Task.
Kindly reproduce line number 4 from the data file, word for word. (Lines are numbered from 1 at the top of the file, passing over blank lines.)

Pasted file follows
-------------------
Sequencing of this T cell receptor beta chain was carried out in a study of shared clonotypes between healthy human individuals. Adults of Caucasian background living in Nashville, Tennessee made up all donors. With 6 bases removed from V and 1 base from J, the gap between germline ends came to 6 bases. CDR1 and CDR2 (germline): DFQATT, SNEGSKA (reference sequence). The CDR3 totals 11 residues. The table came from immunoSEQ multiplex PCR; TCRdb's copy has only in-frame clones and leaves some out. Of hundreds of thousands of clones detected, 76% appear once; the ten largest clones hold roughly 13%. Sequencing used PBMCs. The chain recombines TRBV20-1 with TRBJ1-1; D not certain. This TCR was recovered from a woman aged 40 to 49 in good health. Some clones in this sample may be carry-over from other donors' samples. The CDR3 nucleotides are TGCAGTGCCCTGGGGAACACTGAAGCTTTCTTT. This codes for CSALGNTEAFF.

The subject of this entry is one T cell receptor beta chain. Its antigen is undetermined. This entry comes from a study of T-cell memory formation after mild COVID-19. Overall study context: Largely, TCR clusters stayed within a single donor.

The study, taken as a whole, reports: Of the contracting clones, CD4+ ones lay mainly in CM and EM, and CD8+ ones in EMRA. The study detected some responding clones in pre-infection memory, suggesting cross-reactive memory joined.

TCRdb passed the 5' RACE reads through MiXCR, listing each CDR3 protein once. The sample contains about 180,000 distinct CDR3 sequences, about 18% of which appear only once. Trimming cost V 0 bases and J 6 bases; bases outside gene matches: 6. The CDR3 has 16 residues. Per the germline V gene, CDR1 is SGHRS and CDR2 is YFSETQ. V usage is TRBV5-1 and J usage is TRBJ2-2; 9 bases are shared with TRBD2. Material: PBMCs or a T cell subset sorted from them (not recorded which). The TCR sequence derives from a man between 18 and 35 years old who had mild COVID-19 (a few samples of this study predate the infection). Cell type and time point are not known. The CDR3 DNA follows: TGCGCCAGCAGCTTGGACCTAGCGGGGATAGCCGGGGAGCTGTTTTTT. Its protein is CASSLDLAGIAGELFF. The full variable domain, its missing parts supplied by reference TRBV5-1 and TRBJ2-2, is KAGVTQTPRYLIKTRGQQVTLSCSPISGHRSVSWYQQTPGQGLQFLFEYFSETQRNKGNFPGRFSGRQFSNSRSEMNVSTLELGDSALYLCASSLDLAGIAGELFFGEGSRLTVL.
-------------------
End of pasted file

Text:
TCRdb passed the 5' RACE reads through MiXCR, listing each CDR3 protein once. The sample contains about 180,000 distinct CDR3 sequences, about 18% of which appear only once. Trimming cost V 0 bases and J 6 bases; bases outside gene matches: 6. The CDR3 has 16 residues. Per the germline V gene, CDR1 is SGHRS and CDR2 is YFSETQ. V usage is TRBV5-1 and J usage is TRBJ2-2; 9 bases are shared with TRBD2. Material: PBMCs or a T cell subset sorted from them (not recorded which). The TCR sequence derives from a man between 18 and 35 years old who had mild COVID-19 (a few samples of this study predate the infection). Cell type and time point are not known. The CDR3 DNA follows: TGCGCCAGCAGCTTGGACCTAGCGGGGATAGCCGGGGAGCTGTTTTTT. Its protein is CASSLDLAGIAGELFF. The full variable domain, its missing parts supplied by reference TRBV5-1 and TRBJ2-2, is KAGVTQTPRYLIKTRGQQVTLSCSPISGHRSVSWYQQTPGQGLQFLFEYFSETQRNKGNFPGRFSGRQFSNSRSEMNVSTLELGDSALYLCASSLDLAGIAGELFFGEGSRLTVL.